San Francisco Bay, CA (WorkersCompensation.com) – A grocery store worker in the San Francisco Bay area is recovering from a surprise attack by a coyote recently.
Officials with the California Department of Fish and Wildlife said the attack is the eighth in Southern California this year, and the fourth in the Bay area since April.
Officials said a Diablo Foods employee was taking a break behind the grocery store in downtown Lafayette, Cal., when he was bitten by the coyote. Officials said the coyote bit the worker in the leg in an unprovoked attack. The worker and other co-workers scared the coyote off, Fish and Wildlife Capt. Patrick Foy told the San Francisco Chronicle.
Field agents with Fish and Wildlife took DNA samples from the bite and from the employee’s pants to determine if the coyote was the same one that had been involved in other attacks this year.
“It’s certainly within the realm of possibility,” Foy said. “We’re going to do our best to find out.”
Officials said the same animal was responsible for two of the attacks earlier this year.
In April, officials said a coyote attacked a 6-year-old girl in Dublin Hills Regional Park, biting her in the neck and ear before the girl’s mother could scare the animal away. Then on July 9, a coyote attacked a 2-year-old boy near a restroom at the Moraga Commons park, biting him in the leg. On Dec. 4, a man was running on the track of a high school when he was attacked.
Officials determined that the July 9 attack and the Dec. 4 attack were from the same animal.
Kenji Sytz told KPIX5 that he was finishing his workout along the Campolindo High School track when he felt a sharp pain in his leg.
“There was literally a coyote latched on to my left calf,” Sytz said. “I’m working out and all I can think is, like, I have two friends with me! Is one of them — ‘Did someone do something to my leg?’ Because it first felt like a pinch but then it was a sharp pain.”
Sytz said he hit the coyote in the face to get away from it, and that he was left with a few cuts and two large puncture wounds on his calf.
Earlier this year, officials with Fish and Wildlife released a statement that said while attacks like this are rare, they can happen.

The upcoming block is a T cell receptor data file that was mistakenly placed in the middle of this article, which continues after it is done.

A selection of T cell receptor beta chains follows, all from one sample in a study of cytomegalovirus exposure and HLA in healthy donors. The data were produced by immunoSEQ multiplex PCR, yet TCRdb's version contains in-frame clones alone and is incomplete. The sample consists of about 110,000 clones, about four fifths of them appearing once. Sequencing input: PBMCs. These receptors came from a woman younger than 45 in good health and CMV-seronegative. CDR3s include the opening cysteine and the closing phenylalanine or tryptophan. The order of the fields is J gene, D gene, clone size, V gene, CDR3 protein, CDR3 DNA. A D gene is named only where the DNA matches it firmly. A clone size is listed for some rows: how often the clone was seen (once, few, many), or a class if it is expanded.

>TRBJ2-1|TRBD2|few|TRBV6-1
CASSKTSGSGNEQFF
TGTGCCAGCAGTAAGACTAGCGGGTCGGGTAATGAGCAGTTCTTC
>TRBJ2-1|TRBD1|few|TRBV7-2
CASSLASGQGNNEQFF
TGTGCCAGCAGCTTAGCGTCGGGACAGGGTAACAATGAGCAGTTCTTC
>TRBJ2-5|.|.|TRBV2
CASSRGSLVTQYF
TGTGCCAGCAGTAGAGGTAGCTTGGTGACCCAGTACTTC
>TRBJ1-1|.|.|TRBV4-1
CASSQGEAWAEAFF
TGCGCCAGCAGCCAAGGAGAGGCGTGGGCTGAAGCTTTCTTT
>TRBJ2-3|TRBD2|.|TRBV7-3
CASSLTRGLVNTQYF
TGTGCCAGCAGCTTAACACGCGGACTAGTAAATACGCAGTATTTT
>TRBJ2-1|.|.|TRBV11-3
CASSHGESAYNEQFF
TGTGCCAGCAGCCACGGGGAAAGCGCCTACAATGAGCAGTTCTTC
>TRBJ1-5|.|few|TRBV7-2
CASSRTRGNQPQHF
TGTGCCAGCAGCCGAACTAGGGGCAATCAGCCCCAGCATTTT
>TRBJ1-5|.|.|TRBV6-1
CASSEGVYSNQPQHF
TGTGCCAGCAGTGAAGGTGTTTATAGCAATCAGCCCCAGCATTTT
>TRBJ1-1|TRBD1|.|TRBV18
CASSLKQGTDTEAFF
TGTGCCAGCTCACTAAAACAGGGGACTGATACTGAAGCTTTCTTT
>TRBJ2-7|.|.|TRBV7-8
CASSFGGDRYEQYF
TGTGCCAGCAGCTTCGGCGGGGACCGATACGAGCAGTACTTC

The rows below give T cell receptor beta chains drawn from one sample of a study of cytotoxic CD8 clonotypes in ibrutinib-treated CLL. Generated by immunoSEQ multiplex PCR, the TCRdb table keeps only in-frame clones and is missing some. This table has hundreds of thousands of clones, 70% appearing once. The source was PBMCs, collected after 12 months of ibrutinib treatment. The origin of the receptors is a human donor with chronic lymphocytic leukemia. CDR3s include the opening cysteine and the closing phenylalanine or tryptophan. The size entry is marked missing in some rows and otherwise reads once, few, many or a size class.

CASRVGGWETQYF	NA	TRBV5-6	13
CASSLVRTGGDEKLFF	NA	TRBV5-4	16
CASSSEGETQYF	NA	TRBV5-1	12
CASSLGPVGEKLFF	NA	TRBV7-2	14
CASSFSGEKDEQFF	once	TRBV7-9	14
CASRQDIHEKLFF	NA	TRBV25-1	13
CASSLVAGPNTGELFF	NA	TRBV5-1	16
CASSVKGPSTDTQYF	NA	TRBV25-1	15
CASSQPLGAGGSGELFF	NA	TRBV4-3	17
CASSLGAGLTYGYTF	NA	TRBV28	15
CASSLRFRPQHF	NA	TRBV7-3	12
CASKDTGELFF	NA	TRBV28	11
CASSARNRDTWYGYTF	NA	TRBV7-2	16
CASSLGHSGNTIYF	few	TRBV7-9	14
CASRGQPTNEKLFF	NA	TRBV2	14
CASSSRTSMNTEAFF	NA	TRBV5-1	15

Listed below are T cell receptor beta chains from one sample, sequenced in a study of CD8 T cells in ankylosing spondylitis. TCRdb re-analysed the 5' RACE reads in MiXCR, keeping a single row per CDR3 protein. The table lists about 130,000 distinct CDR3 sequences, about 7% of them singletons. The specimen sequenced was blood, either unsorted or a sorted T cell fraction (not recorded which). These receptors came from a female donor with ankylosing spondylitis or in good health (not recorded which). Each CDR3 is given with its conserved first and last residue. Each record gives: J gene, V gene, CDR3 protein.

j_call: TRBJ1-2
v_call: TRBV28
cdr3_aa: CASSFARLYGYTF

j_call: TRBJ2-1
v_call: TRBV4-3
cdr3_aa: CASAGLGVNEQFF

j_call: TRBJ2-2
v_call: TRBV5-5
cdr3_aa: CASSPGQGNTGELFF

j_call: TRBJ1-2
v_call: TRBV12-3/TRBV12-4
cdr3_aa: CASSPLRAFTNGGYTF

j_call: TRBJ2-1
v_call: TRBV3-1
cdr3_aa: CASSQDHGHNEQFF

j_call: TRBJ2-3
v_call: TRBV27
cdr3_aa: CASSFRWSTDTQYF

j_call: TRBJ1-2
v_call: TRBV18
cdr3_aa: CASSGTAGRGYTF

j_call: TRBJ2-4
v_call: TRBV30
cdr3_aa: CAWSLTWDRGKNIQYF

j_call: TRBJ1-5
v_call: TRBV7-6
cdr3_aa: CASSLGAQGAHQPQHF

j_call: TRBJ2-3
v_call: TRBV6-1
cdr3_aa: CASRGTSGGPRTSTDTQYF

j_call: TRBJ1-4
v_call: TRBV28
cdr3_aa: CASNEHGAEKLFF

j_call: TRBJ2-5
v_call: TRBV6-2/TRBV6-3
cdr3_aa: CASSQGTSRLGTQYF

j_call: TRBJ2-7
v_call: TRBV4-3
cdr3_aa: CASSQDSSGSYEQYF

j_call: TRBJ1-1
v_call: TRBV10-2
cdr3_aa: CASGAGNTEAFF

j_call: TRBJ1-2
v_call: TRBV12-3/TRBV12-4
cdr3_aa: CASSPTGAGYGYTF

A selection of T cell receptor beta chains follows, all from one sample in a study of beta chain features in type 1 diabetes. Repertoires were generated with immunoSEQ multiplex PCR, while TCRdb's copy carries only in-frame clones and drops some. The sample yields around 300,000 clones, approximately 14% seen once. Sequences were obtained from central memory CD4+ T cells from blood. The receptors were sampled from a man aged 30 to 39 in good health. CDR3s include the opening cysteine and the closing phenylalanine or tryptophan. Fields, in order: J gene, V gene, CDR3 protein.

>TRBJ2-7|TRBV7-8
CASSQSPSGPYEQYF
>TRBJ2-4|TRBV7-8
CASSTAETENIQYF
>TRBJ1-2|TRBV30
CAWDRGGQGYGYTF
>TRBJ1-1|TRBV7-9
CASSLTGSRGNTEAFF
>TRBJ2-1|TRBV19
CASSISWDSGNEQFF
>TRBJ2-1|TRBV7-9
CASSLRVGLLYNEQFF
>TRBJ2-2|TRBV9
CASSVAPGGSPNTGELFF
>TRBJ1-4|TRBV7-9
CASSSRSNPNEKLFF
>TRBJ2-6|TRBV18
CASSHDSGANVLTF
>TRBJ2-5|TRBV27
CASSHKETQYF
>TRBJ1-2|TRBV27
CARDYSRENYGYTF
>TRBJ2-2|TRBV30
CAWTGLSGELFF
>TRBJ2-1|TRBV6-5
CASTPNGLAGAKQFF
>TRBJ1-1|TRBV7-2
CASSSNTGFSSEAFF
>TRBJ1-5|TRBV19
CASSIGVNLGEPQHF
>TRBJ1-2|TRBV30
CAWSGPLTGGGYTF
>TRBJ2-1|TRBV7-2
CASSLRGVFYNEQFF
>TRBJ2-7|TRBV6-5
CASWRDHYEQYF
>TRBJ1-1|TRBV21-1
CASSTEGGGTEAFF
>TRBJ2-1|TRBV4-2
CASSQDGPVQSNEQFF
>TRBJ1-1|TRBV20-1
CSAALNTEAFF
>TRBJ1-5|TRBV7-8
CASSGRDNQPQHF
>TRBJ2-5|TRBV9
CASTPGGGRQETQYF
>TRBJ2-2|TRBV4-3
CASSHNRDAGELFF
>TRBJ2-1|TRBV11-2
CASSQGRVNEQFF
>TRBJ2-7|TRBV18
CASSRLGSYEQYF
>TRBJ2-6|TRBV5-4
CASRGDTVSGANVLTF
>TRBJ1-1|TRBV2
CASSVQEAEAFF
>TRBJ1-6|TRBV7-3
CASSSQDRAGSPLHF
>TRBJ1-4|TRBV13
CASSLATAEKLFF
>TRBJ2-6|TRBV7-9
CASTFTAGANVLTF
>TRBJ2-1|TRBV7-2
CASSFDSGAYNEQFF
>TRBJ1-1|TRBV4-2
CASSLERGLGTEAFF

“These incidents highlight the importance of communities working together to eliminate sources of food that may attract wildlife to neighborhoods,” said Capt. Rebecca Hartman, of the California Department of Fish and Wildlife’s Law Enforcement Division. “When coyotes are fed, either intentionally or unintentionally by food being left out, they can become a public safety threat.”
The department said that trappers have been deployed to the areas of the attacks to locate and euthanize the coyotes, and that they are working to determine if the same coyote is responsible for several of the attacks, or if it is different coyotes.
“Coyotes are highly adaptable and often live in close proximity to populated areas where food and water sources are abundant. They usually fear humans and avoid interactions; however, if they begin to associate humans with food, they lose their natural fear and can become bold and aggressive,” the department said.
A 2000 report from the U.S. Bureau of Labor Statistics found that animal attacks account for less than 1 percent of all workplace injuries and illnesses.
Looking at statistics from 1992-1997, BLS said there were 75,000 animal-related nonfatal occupational injuries in the private sector, or 0.6 percent of all nonfatal injuries and illnesses involving 1 or more days away from work to recuperate. On average, the report said, there are 63 fatal injuries and 12,500 nonfatal injuries and illnesses involving animals each year.